Labour shortages are also having a significant impact on the construction industry. Trades are in demand and demand is outstripping supply. The floods in NSW and Queensland have meant that there has been a significant jump in demand for trades in those states. In the current environment there is an increased risk that contractors will fall behind in their programme not only due to their own labour shortages but because their sub-contractors are also stretched and cannot keep up with the demand for their services.

On the plus side, there continues to be significant investment by governments in construction, which should equate to growth in both the commercial and domestic construction markets. Despite the challenges facing the industry, competition remains strong. The competitive pricing of tenders for building contracts and professional services is likely to continue to be a challenge for the foreseeable future. In the current climate there is a very fine line between hitting that sweet spot of a competitive price and being the successful tenderer whilst ensuring a sufficient buffer to withstand price escalation and remain profitable.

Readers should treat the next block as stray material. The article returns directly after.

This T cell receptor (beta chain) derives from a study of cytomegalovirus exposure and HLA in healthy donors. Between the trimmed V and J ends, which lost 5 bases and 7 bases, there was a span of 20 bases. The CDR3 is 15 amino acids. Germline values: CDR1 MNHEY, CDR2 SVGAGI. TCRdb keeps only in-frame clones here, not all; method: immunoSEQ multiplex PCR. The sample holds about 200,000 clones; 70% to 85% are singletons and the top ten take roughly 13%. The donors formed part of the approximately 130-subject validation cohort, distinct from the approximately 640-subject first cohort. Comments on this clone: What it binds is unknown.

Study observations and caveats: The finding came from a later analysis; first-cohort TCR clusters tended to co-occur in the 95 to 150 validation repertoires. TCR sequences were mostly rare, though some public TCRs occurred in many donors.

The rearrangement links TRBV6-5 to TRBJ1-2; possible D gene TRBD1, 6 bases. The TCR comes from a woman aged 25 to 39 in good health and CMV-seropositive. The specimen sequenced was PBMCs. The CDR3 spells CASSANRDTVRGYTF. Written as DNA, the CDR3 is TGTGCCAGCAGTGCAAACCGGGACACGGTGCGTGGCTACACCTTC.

The risk of insolvency on the PI insurance market

In February 2022 Probuild collapsed after its South African parent withdrew its financial support. Gold Coast builder Condev collapsed a month later. It is likely more will follow as inflation continues to rise and supply chain issues continue, unabated. Insolvency not only leaves developers, property owners and employees in the lurch but it leaves sub-contractors and suppliers out of pocket. Where defect claims are concerned, warranty insurers and professional indemnity insurers will be left to resolve matters and pay out, with the builder absent from any litigation and settlement discussions. Whilst proportionate liability provisions in some states may assist, in practical terms the attention will be on the insured defendants.